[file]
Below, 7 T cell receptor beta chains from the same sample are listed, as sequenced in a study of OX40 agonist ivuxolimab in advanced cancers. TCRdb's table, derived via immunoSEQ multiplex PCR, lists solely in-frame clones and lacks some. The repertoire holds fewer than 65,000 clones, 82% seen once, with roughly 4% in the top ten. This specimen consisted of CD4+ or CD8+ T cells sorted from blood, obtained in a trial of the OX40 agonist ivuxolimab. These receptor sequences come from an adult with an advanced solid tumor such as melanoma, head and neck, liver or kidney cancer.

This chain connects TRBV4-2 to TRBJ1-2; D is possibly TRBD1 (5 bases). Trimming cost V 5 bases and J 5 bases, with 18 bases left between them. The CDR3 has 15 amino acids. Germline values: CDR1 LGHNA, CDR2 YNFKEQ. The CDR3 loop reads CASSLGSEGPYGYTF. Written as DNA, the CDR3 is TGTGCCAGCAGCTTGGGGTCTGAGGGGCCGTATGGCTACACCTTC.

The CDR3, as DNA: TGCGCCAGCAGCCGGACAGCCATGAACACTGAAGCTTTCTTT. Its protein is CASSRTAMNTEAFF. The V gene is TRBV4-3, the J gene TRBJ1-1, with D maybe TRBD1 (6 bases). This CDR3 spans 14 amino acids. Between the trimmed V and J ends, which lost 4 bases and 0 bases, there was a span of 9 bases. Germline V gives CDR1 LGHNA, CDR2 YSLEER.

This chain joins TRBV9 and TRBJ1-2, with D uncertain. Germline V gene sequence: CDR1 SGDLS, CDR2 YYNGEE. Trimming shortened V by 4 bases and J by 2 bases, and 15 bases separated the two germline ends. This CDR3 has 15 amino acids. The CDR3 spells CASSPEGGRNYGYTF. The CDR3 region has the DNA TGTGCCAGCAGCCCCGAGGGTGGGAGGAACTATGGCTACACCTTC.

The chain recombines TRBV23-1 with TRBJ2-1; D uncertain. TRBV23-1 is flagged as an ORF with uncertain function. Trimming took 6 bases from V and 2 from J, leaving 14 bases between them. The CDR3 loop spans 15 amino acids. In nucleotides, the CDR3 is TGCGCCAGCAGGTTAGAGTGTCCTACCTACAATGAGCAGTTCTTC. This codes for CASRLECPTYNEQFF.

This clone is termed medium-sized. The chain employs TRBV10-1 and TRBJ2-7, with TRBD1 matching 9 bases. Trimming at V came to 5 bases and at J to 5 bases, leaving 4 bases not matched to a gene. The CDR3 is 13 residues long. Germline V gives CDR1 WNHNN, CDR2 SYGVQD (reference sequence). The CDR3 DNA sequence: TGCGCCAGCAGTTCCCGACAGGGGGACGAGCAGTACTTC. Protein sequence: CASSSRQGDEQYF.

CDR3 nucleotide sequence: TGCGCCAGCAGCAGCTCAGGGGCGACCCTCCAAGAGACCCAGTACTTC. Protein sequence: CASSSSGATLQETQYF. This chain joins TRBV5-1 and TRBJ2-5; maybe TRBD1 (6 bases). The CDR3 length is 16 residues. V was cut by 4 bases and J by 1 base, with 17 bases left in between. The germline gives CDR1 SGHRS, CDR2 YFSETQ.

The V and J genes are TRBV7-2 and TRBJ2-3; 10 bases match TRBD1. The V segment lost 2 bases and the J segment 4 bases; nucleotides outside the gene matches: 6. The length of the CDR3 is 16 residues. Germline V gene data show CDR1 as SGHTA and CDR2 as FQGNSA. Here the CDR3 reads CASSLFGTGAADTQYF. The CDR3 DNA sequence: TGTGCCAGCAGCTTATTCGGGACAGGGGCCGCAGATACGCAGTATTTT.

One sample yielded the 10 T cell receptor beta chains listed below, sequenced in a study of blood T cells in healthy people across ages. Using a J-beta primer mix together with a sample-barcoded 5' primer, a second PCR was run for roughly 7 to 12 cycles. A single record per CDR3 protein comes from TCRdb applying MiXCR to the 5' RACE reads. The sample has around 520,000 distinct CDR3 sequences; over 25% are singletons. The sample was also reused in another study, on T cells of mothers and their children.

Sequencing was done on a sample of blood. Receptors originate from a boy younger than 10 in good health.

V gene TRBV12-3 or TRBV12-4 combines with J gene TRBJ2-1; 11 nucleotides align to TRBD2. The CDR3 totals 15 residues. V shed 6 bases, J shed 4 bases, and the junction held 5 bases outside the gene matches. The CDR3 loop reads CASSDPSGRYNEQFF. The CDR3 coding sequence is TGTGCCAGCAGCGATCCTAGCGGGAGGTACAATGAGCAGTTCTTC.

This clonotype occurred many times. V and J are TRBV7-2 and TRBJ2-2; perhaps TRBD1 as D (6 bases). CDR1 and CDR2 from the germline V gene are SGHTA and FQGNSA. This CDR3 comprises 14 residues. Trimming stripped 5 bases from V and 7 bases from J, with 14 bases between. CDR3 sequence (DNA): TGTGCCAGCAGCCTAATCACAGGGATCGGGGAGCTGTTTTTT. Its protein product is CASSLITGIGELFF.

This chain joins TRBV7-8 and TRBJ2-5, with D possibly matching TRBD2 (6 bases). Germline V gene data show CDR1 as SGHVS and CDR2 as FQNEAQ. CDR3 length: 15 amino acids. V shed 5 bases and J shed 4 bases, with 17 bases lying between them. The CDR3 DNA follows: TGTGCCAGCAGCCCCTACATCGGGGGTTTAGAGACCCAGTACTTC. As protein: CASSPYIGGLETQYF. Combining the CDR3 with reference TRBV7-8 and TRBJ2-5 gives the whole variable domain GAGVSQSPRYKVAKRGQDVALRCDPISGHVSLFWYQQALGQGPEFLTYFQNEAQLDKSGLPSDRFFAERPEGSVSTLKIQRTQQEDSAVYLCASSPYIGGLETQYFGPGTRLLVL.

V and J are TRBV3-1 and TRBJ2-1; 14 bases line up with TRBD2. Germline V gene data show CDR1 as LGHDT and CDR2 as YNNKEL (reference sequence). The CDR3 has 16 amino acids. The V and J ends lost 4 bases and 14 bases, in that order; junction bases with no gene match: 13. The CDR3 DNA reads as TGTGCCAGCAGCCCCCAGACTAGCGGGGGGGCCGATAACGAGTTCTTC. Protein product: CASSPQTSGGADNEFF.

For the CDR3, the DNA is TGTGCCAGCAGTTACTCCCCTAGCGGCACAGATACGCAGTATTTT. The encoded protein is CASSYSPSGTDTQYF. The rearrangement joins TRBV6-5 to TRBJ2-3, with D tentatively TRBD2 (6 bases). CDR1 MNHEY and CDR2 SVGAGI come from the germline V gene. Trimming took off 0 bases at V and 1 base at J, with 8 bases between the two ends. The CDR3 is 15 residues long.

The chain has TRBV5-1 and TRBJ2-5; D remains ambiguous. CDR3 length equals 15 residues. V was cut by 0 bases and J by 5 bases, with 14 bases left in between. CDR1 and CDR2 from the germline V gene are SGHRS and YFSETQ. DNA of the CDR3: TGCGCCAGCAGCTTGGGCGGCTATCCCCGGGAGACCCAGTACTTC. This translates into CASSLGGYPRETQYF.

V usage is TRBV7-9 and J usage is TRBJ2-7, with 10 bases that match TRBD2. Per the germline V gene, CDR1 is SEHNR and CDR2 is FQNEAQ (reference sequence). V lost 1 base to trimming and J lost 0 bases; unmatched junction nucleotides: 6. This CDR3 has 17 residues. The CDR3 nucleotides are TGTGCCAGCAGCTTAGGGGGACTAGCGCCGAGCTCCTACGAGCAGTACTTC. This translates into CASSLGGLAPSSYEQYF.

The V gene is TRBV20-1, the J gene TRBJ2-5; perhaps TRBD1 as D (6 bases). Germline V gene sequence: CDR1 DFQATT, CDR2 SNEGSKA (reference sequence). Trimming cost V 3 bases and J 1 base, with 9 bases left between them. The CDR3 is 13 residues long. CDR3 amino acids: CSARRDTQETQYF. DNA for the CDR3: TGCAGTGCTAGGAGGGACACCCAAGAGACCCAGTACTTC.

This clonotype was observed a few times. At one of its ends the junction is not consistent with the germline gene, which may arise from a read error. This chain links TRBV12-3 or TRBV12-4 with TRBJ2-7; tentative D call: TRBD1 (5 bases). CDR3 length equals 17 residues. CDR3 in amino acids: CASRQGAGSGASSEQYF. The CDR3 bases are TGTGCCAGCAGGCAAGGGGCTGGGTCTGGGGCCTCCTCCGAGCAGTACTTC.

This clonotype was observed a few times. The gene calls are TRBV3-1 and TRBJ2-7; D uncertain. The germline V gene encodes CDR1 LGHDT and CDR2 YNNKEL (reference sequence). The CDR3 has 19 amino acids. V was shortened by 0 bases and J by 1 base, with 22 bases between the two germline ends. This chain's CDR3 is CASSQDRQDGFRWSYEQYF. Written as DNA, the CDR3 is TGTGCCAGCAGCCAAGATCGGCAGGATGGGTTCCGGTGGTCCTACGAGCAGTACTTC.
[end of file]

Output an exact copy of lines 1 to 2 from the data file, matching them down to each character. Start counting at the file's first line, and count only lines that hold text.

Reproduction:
Below, 7 T cell receptor beta chains from the same sample are listed, as sequenced in a study of OX40 agonist ivuxolimab in advanced cancers. TCRdb's table, derived via immunoSEQ multiplex PCR, lists solely in-frame clones and lacks some. The repertoire holds fewer than 65,000 clones, 82% seen once, with roughly 4% in the top ten. This specimen consisted of CD4+ or CD8+ T cells sorted from blood, obtained in a trial of the OX40 agonist ivuxolimab. These receptor sequences come from an adult with an advanced solid tumor such as melanoma, head and neck, liver or kidney cancer.

This chain connects TRBV4-2 to TRBJ1-2; D is possibly TRBD1 (5 bases). Trimming cost V 5 bases and J 5 bases, with 18 bases left between them. The CDR3 has 15 amino acids. Germline values: CDR1 LGHNA, CDR2 YNFKEQ. The CDR3 loop reads CASSLGSEGPYGYTF. Written as DNA, the CDR3 is TGTGCCAGCAGCTTGGGGTCTGAGGGGCCGTATGGCTACACCTTC.